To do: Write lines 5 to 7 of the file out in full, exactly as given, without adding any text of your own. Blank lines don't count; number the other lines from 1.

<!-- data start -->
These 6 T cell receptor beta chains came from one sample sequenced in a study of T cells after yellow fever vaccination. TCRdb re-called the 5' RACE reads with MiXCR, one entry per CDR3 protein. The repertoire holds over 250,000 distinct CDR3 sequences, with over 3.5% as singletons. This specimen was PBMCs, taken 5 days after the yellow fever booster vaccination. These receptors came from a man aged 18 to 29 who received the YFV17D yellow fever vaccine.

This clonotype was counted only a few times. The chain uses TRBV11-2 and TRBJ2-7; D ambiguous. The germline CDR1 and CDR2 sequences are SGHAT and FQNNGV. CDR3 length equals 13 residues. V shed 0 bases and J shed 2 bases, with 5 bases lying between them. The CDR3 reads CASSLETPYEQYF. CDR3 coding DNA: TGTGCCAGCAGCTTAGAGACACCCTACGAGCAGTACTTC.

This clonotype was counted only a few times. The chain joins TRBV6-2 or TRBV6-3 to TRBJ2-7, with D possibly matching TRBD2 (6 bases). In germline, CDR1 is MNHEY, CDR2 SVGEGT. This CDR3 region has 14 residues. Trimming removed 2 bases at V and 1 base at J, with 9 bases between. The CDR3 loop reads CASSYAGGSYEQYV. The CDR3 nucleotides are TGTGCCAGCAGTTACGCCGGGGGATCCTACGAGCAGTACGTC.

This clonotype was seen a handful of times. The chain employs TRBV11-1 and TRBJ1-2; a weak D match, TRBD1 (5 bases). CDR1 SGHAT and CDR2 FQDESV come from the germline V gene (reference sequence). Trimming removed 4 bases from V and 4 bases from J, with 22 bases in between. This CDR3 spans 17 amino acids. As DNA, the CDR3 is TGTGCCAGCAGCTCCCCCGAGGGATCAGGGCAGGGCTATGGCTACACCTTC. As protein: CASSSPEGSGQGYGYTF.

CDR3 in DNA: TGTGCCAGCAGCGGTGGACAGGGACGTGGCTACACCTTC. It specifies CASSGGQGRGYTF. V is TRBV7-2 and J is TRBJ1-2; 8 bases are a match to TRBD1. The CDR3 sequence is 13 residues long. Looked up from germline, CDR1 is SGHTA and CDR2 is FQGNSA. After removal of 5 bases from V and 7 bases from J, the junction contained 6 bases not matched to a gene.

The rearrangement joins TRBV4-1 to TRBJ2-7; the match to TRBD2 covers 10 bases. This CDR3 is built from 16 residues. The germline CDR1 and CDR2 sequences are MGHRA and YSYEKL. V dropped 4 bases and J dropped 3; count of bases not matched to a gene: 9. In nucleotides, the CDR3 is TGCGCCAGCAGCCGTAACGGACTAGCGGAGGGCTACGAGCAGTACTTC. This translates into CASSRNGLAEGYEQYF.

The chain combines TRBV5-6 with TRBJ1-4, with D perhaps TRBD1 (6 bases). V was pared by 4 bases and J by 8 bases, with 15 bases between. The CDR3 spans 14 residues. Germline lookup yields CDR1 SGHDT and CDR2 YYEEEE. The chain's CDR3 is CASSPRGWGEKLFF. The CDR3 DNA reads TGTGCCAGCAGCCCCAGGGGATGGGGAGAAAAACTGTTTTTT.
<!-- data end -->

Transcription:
CDR3 in DNA: TGTGCCAGCAGCGGTGGACAGGGACGTGGCTACACCTTC. It specifies CASSGGQGRGYTF. V is TRBV7-2 and J is TRBJ1-2; 8 bases are a match to TRBD1. The CDR3 sequence is 13 residues long. Looked up from germline, CDR1 is SGHTA and CDR2 is FQGNSA. After removal of 5 bases from V and 7 bases from J, the junction contained 6 bases not matched to a gene.

The rearrangement joins TRBV4-1 to TRBJ2-7; the match to TRBD2 covers 10 bases. This CDR3 is built from 16 residues. The germline CDR1 and CDR2 sequences are MGHRA and YSYEKL. V dropped 4 bases and J dropped 3; count of bases not matched to a gene: 9. In nucleotides, the CDR3 is TGCGCCAGCAGCCGTAACGGACTAGCGGAGGGCTACGAGCAGTACTTC. This translates into CASSRNGLAEGYEQYF.

The chain combines TRBV5-6 with TRBJ1-4, with D perhaps TRBD1 (6 bases). V was pared by 4 bases and J by 8 bases, with 15 bases between. The CDR3 spans 14 residues. Germline lookup yields CDR1 SGHDT and CDR2 YYEEEE. The chain's CDR3 is CASSPRGWGEKLFF. The CDR3 DNA reads TGTGCCAGCAGCCCCAGGGGATGGGGAGAAAAACTGTTTTTT.